Fighter for women's empowerment gets Neerja Bhanot award
Chandigarh, Oct 5 (IANS) Chanda Asani, who walked out of her troubled marriage, educated herself, stood on her own feet and now works for women's empowerment was conferred with annual Neerja Bhanot award here Sunday.
Asani, 51, a resident of Mumbai, was chosen for the award by the jury of the Neerja Bhanot PanAm Trust.
The award is given in the memory of air-hostess Neerja Bhanot, a 23-year-old senior purser of PanAm Airways from here, who died while saving others during a PanAm plane hijack at Karachi Airport Sep 5, 1986.
'The awardee should be an Indian woman who has faced some kind of social injustice with grit and determination and then helps other women in distress,' said Rama Bhanot, managing trustee of the Nirja Bhanot PanAm Trust.
For her act of bravery, Neerja became the youngest recipient of the Ashoka Chakra, India's highest civilian award for bravery, in 1987.
The Neerja Bhanot award comprises of a reward of Rs.150,000, a citation and a trophy.
'I am proud of this award as it represents the spirit of Neerja Bhanot's will power and strength. This award promotes the possibility of natural fearlessness, which is denied to most women in our country,' Asani said.
'This award will encourage people to overcome personal pains and to reach out to fight social injustice collectively,' she added.
Asani was married off at the age of 15 but soon found that her husband was having a series of love affairs with other women. Asani's husband also refused to take care of their two children.
Asani, who had passed her higher secondary, was forced to take up odd jobs to sustain the family.
Chanda did not want to go back to her father as she had three unmarried sisters and was afraid that the social stigma of her broken marriage would affect them too.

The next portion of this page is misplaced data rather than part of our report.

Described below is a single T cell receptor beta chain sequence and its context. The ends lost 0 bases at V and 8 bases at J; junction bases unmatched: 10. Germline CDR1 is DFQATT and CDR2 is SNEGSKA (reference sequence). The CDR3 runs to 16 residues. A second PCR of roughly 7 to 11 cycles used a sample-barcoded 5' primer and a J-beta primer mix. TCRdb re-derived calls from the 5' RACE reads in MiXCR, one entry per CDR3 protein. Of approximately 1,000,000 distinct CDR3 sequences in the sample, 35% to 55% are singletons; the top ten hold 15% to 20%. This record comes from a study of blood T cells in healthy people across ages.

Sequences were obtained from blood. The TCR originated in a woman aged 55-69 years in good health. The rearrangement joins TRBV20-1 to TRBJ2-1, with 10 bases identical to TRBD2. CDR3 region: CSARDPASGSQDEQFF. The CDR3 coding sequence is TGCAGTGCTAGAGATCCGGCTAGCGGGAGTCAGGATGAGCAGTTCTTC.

However, when she was 23, she took a bold decision and left her husband's house in Mumbai.
She moved to her father-in-law's house in Adipur, Kutch-Gujarat, with her two sons but she was not able to live in peace there.
Her husband married another woman in Mumbai. When Asani and her sons were ridiculed in Adipur for her husband's activities, she decided to move back to Mumbai.
Determined to change her destiny, Asani went back to studying, passed her master's degree in English literature and did a programme in women development studies.
But her problems did not end. Her health failed and she underwent a glaucoma operation and was bedridden with arthritis.
Asani, however, faced the odds, even going to the US to work as a nanny for some time.
But soon she returned to work for women's empowerment in India.
Since then, the SNDT Women's University Rural Development Centre in Mumbai has been a part of her life and she has been associated with various projects of women empowerment.
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